Thomas L. Netzel Honored For Service to ACS | Chemical & Engineering News
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Web Date: June 6, 2007

Thomas L. Netzel Honored For Service to ACS

Georgia Section leader says he represents fellow hardworking volunteers
Department: ACS News
Credit: Courtesy Of Thomas Netzel
Credit: Courtesy Of Thomas Netzel

For significant contributions to the goals and objectives of the American Chemical Society, Thomas L. Netzel, a professor of biophysical chemistry at Georgia State University, has been awarded the 2008 ACS Award for Volunteer Service. The award, created in 2001, is bestowed by the ACS Board of Directors.

Netzel says he was stunned when he received the congratulatory call from ACS President Catherine T. Hunt earlier this week. When she said she was calling on behalf of the board of directors, he asked in disbelief, "Is this the national board?" He says he is used to getting calls from the local section boards.

A longtime member of the Georgia Section, Netzel served in the chair succession between 1997 and 1999. During his tenure, he founded the section's Committee on Legislative & Government Affairs and served as its chair for six years. His leadership was instrumental in the section receiving a 2002 ChemLuminary Award. In 2003, Netzel also chaired a Southeastern Regional Meeting that set several records, including those for attendance and abstract submissions.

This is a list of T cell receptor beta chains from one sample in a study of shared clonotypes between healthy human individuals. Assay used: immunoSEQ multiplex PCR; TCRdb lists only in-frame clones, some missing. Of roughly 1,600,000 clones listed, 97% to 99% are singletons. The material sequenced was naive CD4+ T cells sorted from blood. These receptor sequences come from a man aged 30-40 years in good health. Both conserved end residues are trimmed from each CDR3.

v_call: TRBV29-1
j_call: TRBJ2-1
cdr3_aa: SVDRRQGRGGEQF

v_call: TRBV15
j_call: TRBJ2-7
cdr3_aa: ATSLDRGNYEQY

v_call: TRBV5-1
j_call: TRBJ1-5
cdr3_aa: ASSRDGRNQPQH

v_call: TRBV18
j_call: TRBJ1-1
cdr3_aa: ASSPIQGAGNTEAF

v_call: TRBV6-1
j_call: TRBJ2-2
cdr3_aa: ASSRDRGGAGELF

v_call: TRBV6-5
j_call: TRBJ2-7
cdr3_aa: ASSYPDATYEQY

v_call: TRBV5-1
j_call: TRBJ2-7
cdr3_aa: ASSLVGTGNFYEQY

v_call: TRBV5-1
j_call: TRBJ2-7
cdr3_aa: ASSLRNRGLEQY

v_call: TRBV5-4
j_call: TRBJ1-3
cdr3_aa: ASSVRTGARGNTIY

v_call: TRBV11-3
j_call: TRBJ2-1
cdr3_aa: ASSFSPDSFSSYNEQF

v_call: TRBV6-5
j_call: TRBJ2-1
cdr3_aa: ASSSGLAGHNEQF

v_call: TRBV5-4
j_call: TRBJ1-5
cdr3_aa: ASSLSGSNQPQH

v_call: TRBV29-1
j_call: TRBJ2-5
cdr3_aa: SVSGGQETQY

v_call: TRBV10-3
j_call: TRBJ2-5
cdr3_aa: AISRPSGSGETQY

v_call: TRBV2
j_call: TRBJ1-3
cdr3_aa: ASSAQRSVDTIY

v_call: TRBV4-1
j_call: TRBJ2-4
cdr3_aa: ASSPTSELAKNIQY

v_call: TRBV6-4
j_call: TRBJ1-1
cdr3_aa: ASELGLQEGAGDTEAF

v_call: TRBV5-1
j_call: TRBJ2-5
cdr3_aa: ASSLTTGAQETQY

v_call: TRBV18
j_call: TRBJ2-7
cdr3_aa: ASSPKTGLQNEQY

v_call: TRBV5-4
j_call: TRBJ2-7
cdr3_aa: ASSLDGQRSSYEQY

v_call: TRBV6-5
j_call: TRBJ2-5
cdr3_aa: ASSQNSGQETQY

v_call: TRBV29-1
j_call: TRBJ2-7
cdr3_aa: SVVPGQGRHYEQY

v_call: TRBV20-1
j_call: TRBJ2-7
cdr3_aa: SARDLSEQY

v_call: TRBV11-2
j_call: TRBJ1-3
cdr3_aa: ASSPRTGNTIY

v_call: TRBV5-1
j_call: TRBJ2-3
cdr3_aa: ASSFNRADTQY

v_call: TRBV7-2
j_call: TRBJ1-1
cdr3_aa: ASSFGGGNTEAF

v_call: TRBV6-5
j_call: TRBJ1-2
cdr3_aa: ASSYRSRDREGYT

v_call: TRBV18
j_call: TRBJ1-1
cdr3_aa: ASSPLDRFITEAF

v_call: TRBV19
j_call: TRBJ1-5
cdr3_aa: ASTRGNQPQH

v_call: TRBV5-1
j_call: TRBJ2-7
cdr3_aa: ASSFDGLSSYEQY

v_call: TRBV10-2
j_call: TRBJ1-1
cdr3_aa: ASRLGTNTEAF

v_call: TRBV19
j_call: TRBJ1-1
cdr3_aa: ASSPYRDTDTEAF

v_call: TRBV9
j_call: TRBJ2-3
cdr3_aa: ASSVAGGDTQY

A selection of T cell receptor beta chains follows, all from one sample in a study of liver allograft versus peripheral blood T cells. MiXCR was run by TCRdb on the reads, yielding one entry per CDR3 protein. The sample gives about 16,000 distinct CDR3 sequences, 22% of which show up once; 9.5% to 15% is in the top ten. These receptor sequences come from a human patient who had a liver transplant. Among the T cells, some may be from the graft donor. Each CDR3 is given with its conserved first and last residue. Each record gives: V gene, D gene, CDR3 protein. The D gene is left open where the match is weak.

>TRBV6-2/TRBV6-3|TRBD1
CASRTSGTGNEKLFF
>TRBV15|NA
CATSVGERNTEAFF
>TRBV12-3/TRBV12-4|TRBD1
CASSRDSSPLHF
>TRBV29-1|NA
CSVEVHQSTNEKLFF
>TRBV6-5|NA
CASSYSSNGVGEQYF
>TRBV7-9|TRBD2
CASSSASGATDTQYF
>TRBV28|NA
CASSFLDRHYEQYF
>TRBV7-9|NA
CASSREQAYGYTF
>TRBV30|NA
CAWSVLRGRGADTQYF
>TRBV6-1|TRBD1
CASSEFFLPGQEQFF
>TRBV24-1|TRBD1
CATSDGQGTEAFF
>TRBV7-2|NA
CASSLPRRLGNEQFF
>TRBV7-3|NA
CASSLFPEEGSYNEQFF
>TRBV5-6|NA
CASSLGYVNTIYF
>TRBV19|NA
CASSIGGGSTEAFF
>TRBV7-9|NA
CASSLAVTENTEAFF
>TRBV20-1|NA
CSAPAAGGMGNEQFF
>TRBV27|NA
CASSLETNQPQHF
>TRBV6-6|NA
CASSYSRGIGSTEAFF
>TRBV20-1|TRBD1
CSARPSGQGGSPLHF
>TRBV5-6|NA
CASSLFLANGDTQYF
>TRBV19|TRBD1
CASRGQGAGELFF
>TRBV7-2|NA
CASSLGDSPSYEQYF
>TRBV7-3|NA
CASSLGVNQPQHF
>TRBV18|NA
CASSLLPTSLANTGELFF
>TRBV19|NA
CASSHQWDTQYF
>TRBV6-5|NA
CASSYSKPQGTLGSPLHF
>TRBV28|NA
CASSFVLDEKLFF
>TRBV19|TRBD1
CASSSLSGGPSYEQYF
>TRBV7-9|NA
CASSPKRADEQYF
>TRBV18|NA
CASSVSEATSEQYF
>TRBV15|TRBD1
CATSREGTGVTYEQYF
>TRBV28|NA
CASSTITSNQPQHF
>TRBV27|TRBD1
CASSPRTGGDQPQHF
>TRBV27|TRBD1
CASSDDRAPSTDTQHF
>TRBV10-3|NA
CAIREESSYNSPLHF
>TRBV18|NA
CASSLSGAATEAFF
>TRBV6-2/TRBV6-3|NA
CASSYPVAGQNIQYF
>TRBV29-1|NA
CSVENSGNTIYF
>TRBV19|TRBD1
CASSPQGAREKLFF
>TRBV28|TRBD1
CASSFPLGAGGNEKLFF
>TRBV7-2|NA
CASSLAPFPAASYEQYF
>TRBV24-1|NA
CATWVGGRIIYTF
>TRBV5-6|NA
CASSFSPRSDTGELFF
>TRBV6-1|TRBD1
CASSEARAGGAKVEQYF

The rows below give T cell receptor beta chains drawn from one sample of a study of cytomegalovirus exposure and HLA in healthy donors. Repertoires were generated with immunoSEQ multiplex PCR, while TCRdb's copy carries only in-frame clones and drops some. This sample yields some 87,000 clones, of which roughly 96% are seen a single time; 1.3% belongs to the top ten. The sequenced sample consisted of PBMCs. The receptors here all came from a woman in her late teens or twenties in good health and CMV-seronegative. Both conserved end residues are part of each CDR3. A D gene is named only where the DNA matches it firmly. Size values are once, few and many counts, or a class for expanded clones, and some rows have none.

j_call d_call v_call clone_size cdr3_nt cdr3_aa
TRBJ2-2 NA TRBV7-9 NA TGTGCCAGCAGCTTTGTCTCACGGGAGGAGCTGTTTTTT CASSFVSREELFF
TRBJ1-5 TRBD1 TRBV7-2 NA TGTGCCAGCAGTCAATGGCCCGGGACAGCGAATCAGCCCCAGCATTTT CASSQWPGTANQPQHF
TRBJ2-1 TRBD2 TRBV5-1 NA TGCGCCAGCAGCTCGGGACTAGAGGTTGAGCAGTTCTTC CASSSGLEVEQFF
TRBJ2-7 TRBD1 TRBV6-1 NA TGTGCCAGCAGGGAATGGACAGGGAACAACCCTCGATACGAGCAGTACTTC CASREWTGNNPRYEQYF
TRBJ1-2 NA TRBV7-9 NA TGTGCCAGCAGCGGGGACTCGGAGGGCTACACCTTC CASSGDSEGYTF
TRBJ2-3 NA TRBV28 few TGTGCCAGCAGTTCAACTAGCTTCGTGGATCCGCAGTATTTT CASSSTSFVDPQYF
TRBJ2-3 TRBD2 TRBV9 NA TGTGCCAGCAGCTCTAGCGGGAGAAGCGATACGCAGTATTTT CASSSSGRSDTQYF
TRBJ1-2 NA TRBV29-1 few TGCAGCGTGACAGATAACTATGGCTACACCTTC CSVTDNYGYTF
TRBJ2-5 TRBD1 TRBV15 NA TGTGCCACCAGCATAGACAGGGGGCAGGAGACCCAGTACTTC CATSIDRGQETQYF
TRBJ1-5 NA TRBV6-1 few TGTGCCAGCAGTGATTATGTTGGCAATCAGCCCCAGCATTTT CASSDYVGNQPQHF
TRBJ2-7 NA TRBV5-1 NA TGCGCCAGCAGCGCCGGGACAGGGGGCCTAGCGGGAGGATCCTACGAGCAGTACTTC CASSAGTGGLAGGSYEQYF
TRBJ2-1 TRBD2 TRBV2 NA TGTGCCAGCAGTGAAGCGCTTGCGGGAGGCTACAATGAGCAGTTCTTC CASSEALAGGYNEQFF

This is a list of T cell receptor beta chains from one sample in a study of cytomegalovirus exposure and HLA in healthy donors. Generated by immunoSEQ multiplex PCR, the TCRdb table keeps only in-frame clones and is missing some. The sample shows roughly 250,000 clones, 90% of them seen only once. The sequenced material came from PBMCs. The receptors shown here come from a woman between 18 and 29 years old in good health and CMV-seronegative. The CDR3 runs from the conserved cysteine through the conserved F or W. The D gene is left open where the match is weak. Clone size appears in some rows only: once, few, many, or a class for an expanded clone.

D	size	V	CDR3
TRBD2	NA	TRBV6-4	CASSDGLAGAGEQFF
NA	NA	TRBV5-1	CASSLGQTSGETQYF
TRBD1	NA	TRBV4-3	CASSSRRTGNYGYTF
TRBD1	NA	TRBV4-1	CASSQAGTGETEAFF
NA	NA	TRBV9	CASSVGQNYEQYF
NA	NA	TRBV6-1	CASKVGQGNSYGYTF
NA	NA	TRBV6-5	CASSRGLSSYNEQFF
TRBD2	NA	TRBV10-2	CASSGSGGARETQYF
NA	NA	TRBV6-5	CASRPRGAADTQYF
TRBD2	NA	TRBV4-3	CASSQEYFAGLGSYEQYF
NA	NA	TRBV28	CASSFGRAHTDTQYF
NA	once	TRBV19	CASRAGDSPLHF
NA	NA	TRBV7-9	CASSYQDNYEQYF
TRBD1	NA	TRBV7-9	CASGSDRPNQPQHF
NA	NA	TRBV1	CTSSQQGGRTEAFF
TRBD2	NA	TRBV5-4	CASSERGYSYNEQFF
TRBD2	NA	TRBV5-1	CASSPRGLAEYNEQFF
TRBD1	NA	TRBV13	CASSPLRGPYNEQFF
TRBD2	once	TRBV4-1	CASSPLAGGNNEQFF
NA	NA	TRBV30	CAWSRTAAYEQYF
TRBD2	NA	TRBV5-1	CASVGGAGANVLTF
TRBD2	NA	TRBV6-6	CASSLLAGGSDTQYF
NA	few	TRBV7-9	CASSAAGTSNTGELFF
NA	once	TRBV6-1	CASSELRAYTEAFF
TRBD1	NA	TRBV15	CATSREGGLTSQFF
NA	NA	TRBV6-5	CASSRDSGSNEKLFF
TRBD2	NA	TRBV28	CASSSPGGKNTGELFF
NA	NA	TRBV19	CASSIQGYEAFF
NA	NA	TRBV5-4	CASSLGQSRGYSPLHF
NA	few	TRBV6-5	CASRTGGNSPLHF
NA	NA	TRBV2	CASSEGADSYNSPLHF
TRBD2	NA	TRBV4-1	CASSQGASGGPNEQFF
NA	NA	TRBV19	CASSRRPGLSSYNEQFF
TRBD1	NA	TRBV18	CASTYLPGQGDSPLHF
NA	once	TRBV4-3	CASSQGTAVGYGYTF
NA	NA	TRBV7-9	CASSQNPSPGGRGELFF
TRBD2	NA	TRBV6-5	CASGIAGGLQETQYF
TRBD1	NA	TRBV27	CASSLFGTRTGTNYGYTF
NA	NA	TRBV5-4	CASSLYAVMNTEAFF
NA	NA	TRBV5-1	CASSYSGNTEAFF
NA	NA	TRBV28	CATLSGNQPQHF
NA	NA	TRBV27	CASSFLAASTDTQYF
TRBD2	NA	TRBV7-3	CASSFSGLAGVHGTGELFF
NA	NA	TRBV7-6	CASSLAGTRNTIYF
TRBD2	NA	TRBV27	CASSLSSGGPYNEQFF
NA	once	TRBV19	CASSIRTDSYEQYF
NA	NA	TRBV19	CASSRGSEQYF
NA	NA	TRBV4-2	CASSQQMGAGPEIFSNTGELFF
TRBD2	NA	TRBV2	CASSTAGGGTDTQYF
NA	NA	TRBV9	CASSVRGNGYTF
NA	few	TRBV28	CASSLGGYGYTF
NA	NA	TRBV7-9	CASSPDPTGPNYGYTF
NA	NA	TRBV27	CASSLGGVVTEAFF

Not one to take all the credit, Netzel emphasizes that he could not have accomplished anything without the help of others. "There were many people who worked equally hard who could have been picked for this award," he said. "I am honored to represent all the other hardworking volunteers."

Of his service to ACS, Netzel says that he has received as much as he has given. "We don't get money for doing this, but we do get the intangible benefits of professional growth and satisfaction," he says.

Netzel received a bachelor's in chemistry in 1968 from the University of Wisconsin, Madison, and a Ph.D. in chemical physics from Yale University in 1973. Prior to joining the faculty at Georgia State University, he worked for Amoco, Brookhaven National Laboratory, and Bell Laboratories.

His current research focuses on benzene crystals, reaction center proteins, chemically modified DNA duplexes, and organometallic catalysts.

Netzel has been an ACS member for 27 years.

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